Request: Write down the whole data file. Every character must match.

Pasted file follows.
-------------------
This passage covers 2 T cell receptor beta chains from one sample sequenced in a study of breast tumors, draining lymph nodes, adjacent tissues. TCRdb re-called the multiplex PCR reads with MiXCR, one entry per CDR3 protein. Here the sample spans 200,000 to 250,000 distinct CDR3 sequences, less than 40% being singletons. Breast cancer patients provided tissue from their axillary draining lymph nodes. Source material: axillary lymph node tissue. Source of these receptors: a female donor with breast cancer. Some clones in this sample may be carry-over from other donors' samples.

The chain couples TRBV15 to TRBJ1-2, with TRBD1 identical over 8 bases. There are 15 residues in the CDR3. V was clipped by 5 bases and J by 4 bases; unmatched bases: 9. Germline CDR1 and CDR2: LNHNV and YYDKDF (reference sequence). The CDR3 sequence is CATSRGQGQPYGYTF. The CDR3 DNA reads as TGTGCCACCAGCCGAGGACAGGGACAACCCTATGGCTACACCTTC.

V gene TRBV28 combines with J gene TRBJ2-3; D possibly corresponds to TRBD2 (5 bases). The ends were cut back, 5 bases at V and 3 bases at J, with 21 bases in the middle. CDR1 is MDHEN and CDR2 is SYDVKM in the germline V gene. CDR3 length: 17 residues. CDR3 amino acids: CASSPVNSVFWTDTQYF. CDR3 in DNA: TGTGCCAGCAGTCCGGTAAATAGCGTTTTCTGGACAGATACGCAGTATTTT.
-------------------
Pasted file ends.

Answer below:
This passage covers 2 T cell receptor beta chains from one sample sequenced in a study of breast tumors, draining lymph nodes, adjacent tissues. TCRdb re-called the multiplex PCR reads with MiXCR, one entry per CDR3 protein. Here the sample spans 200,000 to 250,000 distinct CDR3 sequences, less than 40% being singletons. Breast cancer patients provided tissue from their axillary draining lymph nodes. Source material: axillary lymph node tissue. Source of these receptors: a female donor with breast cancer. Some clones in this sample may be carry-over from other donors' samples.

The chain couples TRBV15 to TRBJ1-2, with TRBD1 identical over 8 bases. There are 15 residues in the CDR3. V was clipped by 5 bases and J by 4 bases; unmatched bases: 9. Germline CDR1 and CDR2: LNHNV and YYDKDF (reference sequence). The CDR3 sequence is CATSRGQGQPYGYTF. The CDR3 DNA reads as TGTGCCACCAGCCGAGGACAGGGACAACCCTATGGCTACACCTTC.

V gene TRBV28 combines with J gene TRBJ2-3; D possibly corresponds to TRBD2 (5 bases). The ends were cut back, 5 bases at V and 3 bases at J, with 21 bases in the middle. CDR1 is MDHEN and CDR2 is SYDVKM in the germline V gene. CDR3 length: 17 residues. CDR3 amino acids: CASSPVNSVFWTDTQYF. CDR3 in DNA: TGTGCCAGCAGTCCGGTAAATAGCGTTTTCTGGACAGATACGCAGTATTTT.